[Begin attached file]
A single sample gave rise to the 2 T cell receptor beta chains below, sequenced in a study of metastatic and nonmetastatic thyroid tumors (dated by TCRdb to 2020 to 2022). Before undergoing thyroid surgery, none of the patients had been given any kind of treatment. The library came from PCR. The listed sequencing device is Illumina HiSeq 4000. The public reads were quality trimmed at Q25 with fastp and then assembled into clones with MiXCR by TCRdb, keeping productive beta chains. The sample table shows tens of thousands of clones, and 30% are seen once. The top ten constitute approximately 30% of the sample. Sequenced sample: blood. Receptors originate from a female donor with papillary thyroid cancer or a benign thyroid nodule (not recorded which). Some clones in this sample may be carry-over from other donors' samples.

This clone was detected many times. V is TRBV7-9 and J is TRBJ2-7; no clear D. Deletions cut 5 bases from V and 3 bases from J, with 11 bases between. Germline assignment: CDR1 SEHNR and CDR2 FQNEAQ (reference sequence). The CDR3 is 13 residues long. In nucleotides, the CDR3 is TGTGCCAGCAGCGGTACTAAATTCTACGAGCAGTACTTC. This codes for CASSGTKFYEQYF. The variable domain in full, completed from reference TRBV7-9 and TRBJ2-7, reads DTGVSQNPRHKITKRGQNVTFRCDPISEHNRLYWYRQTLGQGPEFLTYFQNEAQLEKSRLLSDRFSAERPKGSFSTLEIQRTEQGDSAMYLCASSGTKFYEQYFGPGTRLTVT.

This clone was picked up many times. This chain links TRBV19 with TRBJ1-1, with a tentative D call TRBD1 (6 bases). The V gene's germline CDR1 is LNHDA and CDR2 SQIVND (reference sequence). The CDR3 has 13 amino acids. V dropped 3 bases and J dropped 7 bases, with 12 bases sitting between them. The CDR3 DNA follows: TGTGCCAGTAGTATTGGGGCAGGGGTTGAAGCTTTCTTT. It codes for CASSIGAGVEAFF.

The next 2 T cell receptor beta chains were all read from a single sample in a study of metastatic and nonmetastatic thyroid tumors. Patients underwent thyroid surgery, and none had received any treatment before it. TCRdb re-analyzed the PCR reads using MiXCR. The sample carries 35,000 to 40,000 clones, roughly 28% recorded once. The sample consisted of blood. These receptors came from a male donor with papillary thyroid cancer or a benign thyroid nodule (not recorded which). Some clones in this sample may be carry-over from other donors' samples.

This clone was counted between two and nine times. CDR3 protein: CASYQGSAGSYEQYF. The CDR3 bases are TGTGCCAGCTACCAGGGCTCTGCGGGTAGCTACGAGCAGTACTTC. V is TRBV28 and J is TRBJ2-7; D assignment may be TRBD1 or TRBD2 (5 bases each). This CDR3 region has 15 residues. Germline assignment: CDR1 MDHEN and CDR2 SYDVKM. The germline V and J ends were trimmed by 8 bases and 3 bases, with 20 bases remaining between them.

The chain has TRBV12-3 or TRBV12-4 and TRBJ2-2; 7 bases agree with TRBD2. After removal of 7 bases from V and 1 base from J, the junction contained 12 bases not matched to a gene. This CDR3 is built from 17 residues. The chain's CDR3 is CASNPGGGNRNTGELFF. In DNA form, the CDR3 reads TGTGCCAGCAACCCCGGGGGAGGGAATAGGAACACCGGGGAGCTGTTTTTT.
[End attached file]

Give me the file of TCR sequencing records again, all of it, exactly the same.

A single sample gave rise to the 2 T cell receptor beta chains below, sequenced in a study of metastatic and nonmetastatic thyroid tumors (dated by TCRdb to 2020 to 2022). Before undergoing thyroid surgery, none of the patients had been given any kind of treatment. The library came from PCR. The listed sequencing device is Illumina HiSeq 4000. The public reads were quality trimmed at Q25 with fastp and then assembled into clones with MiXCR by TCRdb, keeping productive beta chains. The sample table shows tens of thousands of clones, and 30% are seen once. The top ten constitute approximately 30% of the sample. Sequenced sample: blood. Receptors originate from a female donor with papillary thyroid cancer or a benign thyroid nodule (not recorded which). Some clones in this sample may be carry-over from other donors' samples.

This clone was detected many times. V is TRBV7-9 and J is TRBJ2-7; no clear D. Deletions cut 5 bases from V and 3 bases from J, with 11 bases between. Germline assignment: CDR1 SEHNR and CDR2 FQNEAQ (reference sequence). The CDR3 is 13 residues long. In nucleotides, the CDR3 is TGTGCCAGCAGCGGTACTAAATTCTACGAGCAGTACTTC. This codes for CASSGTKFYEQYF. The variable domain in full, completed from reference TRBV7-9 and TRBJ2-7, reads DTGVSQNPRHKITKRGQNVTFRCDPISEHNRLYWYRQTLGQGPEFLTYFQNEAQLEKSRLLSDRFSAERPKGSFSTLEIQRTEQGDSAMYLCASSGTKFYEQYFGPGTRLTVT.

This clone was picked up many times. This chain links TRBV19 with TRBJ1-1, with a tentative D call TRBD1 (6 bases). The V gene's germline CDR1 is LNHDA and CDR2 SQIVND (reference sequence). The CDR3 has 13 amino acids. V dropped 3 bases and J dropped 7 bases, with 12 bases sitting between them. The CDR3 DNA follows: TGTGCCAGTAGTATTGGGGCAGGGGTTGAAGCTTTCTTT. It codes for CASSIGAGVEAFF.

The next 2 T cell receptor beta chains were all read from a single sample in a study of metastatic and nonmetastatic thyroid tumors. Patients underwent thyroid surgery, and none had received any treatment before it. TCRdb re-analyzed the PCR reads using MiXCR. The sample carries 35,000 to 40,000 clones, roughly 28% recorded once. The sample consisted of blood. These receptors came from a male donor with papillary thyroid cancer or a benign thyroid nodule (not recorded which). Some clones in this sample may be carry-over from other donors' samples.

This clone was counted between two and nine times. CDR3 protein: CASYQGSAGSYEQYF. The CDR3 bases are TGTGCCAGCTACCAGGGCTCTGCGGGTAGCTACGAGCAGTACTTC. V is TRBV28 and J is TRBJ2-7; D assignment may be TRBD1 or TRBD2 (5 bases each). This CDR3 region has 15 residues. Germline assignment: CDR1 MDHEN and CDR2 SYDVKM. The germline V and J ends were trimmed by 8 bases and 3 bases, with 20 bases remaining between them.

The chain has TRBV12-3 or TRBV12-4 and TRBJ2-2; 7 bases agree with TRBD2. After removal of 7 bases from V and 1 base from J, the junction contained 12 bases not matched to a gene. This CDR3 is built from 17 residues. The chain's CDR3 is CASNPGGGNRNTGELFF. In DNA form, the CDR3 reads TGTGCCAGCAACCCCGGGGGAGGGAATAGGAACACCGGGGAGCTGTTTTTT.